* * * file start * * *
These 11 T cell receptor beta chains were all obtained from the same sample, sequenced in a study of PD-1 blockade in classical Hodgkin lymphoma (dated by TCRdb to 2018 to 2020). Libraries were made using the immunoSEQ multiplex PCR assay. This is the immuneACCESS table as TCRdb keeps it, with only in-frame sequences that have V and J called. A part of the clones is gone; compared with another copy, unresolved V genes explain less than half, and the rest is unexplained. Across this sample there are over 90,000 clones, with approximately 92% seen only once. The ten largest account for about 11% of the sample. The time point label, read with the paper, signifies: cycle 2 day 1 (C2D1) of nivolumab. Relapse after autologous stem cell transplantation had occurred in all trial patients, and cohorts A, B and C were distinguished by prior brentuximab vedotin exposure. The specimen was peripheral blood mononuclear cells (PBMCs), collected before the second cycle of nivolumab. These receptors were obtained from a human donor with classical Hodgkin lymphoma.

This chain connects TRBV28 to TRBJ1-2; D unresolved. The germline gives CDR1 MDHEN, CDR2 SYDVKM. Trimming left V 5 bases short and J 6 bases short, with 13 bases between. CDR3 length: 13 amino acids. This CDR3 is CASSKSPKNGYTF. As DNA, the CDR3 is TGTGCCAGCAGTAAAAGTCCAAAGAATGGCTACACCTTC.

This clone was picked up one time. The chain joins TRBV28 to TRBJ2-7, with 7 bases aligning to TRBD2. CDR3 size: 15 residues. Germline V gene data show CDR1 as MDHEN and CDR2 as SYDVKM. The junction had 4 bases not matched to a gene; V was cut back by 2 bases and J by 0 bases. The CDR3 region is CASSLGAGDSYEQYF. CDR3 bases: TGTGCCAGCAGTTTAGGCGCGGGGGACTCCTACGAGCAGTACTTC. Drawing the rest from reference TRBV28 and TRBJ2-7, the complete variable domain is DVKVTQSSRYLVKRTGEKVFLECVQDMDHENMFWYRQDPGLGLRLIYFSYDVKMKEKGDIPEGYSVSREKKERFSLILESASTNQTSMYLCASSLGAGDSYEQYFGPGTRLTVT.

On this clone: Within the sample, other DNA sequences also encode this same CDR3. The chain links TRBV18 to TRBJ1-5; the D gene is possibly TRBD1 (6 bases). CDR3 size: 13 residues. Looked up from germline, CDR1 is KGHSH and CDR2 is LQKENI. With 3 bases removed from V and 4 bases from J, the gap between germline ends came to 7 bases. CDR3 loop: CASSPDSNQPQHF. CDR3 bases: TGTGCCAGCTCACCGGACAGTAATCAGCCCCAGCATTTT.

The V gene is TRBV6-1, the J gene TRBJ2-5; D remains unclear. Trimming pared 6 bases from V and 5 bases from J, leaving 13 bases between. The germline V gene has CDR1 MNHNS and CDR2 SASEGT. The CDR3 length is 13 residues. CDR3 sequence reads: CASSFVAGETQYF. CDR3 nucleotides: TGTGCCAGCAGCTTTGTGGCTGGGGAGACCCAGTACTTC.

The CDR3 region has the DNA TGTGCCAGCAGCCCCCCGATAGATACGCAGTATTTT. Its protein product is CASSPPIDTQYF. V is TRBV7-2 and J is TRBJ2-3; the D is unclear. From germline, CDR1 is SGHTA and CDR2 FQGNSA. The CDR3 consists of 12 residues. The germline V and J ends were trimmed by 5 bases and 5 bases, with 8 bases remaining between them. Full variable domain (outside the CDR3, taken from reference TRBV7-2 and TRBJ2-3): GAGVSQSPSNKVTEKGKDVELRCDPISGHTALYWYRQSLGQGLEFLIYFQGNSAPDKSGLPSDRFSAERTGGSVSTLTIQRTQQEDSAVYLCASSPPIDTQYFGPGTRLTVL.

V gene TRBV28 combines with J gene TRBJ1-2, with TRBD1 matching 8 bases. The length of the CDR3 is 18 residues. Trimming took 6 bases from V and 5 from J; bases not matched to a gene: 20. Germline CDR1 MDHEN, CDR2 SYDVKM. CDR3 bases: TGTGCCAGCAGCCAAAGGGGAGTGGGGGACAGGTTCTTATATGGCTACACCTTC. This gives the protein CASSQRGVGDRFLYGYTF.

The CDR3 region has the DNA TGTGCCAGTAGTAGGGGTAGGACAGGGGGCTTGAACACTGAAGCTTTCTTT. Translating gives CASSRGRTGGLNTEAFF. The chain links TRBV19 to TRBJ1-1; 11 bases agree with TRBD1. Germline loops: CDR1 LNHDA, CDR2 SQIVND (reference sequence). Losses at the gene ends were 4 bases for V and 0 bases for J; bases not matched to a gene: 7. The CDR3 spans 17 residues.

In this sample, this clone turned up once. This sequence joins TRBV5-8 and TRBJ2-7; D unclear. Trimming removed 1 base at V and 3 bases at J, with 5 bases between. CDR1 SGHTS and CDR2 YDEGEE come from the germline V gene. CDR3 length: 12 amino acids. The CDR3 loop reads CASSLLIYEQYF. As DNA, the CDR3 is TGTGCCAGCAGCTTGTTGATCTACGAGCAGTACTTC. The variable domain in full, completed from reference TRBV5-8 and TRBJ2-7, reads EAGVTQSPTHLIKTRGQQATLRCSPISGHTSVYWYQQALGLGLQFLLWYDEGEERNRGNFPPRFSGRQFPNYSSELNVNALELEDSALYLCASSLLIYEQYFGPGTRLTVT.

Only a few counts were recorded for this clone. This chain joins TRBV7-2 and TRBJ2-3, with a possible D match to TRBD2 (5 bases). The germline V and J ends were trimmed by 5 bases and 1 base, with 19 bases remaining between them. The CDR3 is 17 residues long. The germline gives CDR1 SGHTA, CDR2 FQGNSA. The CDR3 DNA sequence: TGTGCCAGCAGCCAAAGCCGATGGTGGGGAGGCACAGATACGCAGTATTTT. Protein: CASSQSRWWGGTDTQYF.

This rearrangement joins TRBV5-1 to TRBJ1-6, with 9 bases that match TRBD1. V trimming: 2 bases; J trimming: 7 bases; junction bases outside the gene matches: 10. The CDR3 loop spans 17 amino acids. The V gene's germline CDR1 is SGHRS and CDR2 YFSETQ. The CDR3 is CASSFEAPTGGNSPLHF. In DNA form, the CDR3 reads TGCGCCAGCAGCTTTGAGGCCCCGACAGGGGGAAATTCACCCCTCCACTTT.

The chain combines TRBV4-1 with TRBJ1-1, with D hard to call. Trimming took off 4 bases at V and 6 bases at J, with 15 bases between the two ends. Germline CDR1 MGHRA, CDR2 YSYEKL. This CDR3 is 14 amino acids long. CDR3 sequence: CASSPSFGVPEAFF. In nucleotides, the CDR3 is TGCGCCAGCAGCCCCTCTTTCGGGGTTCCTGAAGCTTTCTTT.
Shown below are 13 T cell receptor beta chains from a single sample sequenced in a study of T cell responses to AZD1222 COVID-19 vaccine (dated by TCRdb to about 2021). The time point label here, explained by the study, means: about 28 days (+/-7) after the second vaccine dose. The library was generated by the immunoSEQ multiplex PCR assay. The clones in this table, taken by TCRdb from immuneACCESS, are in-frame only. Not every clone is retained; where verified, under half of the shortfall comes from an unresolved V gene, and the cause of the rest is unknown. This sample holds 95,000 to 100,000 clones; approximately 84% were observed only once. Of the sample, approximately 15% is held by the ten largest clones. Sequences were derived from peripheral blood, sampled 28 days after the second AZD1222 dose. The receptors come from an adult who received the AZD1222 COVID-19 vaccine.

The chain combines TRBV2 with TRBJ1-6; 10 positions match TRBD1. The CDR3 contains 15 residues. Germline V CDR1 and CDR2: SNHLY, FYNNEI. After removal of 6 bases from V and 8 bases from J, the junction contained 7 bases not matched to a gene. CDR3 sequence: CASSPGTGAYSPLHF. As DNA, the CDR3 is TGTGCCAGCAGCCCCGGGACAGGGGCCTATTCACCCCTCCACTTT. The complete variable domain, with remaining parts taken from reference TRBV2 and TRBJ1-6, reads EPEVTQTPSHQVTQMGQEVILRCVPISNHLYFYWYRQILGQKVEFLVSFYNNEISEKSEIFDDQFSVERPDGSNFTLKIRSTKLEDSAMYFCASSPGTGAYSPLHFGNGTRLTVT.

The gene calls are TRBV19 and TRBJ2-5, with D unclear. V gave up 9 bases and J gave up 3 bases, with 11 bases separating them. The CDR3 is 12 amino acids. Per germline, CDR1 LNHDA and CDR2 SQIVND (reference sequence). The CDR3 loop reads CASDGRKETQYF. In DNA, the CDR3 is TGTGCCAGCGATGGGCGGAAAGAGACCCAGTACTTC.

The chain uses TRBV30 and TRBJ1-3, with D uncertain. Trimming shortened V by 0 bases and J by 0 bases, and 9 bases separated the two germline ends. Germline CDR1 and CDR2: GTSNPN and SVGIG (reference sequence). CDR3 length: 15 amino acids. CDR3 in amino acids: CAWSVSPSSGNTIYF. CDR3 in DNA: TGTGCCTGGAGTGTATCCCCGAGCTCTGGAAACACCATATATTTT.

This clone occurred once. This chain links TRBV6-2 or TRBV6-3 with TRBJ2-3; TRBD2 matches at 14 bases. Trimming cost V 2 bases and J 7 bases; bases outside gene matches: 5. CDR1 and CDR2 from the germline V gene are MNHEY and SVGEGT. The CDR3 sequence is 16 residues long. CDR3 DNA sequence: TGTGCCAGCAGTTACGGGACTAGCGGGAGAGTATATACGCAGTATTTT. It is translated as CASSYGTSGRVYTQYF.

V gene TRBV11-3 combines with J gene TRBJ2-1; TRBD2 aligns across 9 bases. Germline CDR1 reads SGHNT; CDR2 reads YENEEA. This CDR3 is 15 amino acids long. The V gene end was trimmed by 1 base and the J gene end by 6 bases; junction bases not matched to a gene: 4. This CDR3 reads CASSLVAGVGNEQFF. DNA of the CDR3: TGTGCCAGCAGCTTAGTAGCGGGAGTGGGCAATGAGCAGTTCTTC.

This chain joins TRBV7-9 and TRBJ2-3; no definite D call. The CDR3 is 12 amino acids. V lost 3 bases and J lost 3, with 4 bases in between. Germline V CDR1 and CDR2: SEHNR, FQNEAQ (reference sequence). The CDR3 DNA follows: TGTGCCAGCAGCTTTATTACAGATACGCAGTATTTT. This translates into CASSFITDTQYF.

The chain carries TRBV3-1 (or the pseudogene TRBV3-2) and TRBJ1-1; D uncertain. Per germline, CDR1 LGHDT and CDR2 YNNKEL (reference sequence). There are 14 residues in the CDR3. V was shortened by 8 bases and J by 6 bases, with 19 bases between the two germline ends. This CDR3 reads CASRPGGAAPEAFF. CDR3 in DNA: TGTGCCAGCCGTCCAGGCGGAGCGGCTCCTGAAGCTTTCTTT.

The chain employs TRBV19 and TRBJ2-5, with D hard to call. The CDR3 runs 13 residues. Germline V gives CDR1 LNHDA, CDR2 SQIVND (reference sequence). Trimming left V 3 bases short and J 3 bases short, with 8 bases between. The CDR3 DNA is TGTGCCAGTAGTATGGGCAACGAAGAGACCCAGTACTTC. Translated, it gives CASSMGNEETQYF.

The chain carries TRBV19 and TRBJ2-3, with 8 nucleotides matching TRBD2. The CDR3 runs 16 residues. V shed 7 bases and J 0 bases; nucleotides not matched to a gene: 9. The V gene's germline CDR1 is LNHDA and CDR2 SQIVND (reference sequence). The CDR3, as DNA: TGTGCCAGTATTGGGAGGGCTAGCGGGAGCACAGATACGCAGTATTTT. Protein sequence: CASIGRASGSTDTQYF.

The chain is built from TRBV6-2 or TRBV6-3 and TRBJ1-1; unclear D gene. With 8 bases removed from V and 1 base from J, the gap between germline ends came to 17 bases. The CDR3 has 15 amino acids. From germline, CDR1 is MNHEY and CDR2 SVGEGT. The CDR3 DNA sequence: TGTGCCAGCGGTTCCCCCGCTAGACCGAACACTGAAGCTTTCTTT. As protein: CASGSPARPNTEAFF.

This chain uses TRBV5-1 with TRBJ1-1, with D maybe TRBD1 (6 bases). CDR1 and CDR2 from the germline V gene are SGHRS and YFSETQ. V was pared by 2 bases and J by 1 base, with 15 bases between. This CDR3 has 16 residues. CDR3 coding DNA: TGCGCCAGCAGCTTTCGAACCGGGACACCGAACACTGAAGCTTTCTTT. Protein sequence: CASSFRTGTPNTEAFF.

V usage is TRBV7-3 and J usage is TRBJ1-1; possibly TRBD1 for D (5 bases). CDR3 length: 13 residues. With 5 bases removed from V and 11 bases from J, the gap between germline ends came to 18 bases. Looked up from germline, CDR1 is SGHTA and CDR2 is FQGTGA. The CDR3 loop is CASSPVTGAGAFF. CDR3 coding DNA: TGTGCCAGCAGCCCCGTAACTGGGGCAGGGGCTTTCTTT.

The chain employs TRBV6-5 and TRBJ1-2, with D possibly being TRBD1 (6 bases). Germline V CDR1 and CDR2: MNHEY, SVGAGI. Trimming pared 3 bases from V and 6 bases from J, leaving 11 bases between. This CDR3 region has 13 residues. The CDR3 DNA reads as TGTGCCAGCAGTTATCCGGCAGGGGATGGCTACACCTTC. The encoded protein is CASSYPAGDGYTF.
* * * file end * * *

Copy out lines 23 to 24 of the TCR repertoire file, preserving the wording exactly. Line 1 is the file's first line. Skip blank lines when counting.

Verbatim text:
The chain is built from TRBV6-2 or TRBV6-3 and TRBJ1-1; unclear D gene. With 8 bases removed from V and 1 base from J, the gap between germline ends came to 17 bases. The CDR3 has 15 amino acids. From germline, CDR1 is MNHEY and CDR2 SVGEGT. The CDR3 DNA sequence: TGTGCCAGCGGTTCCCCCGCTAGACCGAACACTGAAGCTTTCTTT. As protein: CASGSPARPNTEAFF.

This chain uses TRBV5-1 with TRBJ1-1, with D maybe TRBD1 (6 bases). CDR1 and CDR2 from the germline V gene are SGHRS and YFSETQ. V was pared by 2 bases and J by 1 base, with 15 bases between. This CDR3 has 16 residues. CDR3 coding DNA: TGCGCCAGCAGCTTTCGAACCGGGACACCGAACACTGAAGCTTTCTTT. Protein sequence: CASSFRTGTPNTEAFF.